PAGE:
In this study, we have demonstrated for the first time that low ERCC1 protein expression in ACC tumor cells is associated with improved SAP-based chemotherapy. Platinum-based chemotherapies are currently the most frequently used cytotoxic regimens in this very rare malignancy. However, as it is also highlighted in this paper, only a minority of patients responds to this treatment, which is associated with significant toxicity. Thus, our results may have important implications for both individual patients and future treatment concepts. Indeed, ERCC1 is the first molecular parameter associated with prognostic value in advanced ACC and multivariate regression analysis, including all parameters with potential impact in this cohort, confirmed the independent prognostic value of ERCC1 expression on outcome after platinum-based therapy. Moreover, a very strong or an absent ERCC1 expression was even more strikingly correlated with poor or favorable outcome after platinum treatment respectively.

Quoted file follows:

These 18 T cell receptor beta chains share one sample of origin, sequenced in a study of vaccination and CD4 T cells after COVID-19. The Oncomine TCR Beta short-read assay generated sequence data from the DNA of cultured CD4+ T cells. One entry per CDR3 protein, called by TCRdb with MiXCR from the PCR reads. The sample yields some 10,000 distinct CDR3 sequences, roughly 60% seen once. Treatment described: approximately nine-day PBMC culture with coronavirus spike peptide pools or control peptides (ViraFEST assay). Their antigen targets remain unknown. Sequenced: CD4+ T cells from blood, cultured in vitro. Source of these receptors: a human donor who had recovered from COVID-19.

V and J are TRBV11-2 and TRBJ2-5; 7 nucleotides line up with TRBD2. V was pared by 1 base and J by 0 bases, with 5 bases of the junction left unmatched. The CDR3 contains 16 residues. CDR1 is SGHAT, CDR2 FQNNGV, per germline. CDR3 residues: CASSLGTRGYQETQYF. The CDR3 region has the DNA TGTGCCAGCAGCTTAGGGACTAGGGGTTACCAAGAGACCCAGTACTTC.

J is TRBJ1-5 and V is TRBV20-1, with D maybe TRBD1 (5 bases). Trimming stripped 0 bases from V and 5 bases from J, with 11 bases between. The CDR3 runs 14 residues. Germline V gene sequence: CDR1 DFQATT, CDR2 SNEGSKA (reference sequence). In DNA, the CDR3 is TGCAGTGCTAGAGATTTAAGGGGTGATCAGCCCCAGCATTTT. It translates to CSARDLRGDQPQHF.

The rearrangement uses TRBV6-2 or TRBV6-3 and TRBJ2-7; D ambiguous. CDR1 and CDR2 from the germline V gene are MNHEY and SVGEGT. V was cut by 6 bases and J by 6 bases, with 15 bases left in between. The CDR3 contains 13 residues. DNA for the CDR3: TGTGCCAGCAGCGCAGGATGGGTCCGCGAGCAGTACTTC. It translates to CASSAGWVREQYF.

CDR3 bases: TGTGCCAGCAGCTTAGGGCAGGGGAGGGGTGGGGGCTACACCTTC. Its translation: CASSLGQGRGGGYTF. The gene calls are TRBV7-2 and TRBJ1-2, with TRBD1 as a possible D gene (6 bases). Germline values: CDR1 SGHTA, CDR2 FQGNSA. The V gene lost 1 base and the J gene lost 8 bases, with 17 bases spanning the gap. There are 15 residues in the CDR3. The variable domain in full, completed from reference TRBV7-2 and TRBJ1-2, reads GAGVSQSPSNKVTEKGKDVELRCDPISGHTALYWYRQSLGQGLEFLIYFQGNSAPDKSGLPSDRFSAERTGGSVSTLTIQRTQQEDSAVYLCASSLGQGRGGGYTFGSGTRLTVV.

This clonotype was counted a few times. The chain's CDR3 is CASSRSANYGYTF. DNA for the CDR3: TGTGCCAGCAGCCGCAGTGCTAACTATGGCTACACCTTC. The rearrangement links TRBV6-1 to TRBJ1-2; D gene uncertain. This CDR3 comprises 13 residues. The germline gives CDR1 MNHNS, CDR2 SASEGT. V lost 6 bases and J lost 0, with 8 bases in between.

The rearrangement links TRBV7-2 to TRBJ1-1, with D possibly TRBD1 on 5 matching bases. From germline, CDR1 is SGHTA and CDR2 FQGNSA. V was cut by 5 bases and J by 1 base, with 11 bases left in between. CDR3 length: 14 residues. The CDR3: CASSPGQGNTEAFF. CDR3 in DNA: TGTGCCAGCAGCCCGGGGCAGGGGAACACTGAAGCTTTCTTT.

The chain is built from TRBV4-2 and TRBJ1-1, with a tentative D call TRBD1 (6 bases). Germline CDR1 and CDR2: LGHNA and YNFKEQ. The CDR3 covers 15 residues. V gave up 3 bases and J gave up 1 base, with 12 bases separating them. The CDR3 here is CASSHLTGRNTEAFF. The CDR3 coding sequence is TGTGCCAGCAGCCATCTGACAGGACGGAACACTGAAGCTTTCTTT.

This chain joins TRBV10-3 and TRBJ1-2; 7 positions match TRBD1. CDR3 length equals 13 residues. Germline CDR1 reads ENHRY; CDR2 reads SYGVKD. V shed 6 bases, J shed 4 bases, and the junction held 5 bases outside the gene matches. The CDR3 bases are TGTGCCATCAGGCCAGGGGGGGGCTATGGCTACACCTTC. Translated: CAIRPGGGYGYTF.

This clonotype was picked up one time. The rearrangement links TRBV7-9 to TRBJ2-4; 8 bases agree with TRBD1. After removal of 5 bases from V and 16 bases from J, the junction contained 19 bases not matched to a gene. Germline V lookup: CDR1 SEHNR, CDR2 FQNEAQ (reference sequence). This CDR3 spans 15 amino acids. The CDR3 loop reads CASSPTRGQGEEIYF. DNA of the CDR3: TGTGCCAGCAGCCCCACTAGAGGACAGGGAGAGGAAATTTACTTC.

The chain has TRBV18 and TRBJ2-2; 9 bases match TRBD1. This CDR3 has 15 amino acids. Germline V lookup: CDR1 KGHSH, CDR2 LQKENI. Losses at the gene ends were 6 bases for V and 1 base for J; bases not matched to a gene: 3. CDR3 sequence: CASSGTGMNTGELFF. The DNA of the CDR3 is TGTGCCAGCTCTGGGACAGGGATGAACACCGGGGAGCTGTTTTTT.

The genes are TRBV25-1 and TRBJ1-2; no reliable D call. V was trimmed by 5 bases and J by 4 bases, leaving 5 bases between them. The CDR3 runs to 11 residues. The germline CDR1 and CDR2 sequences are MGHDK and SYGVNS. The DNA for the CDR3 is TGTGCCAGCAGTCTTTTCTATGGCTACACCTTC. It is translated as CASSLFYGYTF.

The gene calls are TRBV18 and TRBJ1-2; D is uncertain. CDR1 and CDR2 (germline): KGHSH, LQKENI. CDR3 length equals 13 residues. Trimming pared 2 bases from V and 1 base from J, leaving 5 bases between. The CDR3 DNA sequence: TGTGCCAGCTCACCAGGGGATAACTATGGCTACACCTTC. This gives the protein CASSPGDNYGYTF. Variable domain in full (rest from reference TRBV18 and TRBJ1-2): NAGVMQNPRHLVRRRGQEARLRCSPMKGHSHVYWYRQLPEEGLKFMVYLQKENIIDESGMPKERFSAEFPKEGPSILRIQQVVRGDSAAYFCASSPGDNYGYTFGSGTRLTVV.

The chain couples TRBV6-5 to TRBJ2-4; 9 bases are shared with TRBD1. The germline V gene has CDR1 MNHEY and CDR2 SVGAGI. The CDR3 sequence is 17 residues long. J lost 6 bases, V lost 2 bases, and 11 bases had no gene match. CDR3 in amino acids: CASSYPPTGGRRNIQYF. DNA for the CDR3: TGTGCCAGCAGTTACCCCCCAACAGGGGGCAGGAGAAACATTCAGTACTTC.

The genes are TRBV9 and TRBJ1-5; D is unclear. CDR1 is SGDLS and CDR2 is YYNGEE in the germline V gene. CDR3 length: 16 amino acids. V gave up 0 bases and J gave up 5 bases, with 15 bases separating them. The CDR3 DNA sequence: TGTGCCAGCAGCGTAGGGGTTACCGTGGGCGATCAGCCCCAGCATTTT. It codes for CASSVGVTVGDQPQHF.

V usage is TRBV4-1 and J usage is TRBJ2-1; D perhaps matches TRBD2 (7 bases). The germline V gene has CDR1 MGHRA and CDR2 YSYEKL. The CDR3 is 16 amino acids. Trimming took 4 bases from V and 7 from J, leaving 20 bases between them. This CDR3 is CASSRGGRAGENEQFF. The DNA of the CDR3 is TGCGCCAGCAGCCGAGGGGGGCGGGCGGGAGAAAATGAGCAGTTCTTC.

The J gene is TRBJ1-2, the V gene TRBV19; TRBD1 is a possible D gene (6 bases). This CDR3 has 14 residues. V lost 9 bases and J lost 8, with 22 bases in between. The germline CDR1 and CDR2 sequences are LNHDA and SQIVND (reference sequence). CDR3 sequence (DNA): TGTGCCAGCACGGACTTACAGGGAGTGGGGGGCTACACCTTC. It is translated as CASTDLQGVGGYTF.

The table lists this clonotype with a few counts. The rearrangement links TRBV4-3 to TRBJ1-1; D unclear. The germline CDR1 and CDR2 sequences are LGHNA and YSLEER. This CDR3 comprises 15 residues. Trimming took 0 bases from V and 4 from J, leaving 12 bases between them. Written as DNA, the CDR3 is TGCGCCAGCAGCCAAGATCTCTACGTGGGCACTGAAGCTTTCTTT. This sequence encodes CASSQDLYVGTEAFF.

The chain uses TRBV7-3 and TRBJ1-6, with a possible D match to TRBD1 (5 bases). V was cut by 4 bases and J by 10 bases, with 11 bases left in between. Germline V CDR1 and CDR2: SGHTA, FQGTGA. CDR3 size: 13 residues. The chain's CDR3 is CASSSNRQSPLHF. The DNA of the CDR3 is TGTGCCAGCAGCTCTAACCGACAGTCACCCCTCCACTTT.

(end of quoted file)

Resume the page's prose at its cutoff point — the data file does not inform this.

Our results are in accordance with several other studies in different cancer types demonstrating that high ERCC1 expression is associated with poor clinical outcome after administration of platinum-based drugs (Shirota et al. 2001, Fautrel et al. 2005, Joshi et al. 2005, Ceppi et al. 2006, Olaussen et al. 2006, Azuma et al. 2007, Bellmunt et al. 2007, Handra-Luca et al. 2007, Kwon et al. 2007, Lee et al. 2008a,b, Steffensen et al. 2008). As ERCC1 has a crucial role in the nuclear excision repair pathway, its involvement in the resistance to platinum treatment is very plausible (Gazdar 2007, Gossage & Madhusudan 2007) and most likely responsible for the effects seen in our study, although we cannot fully exclude a confounding role of co-medication like other cytotoxic drugs or mitotane.

We did not find a statistically significant effect of ERCC1 expression on the objective response rate to treatment. However, there was a twofold higher proportion of patients with an objective response to platinum-based therapy in the ERCC1-low group in comparison with the ERCC1-high group suggesting that with a larger sample size this difference may become statistically significant. Of note, some lung cancer studies did also find no significant differences in response rate but in SAP treatment (Azuma et al. 2007, Lee et al. 2008a,b). Therefore, ERCC1 expression may retard the proliferation rate of tumor cells in patients treated with platinum-based therapy independent of objective tumor response. Furthermore, tumor response may not necessarily correlate with survival in all tumor entities (Gollob & Bonomi 2006).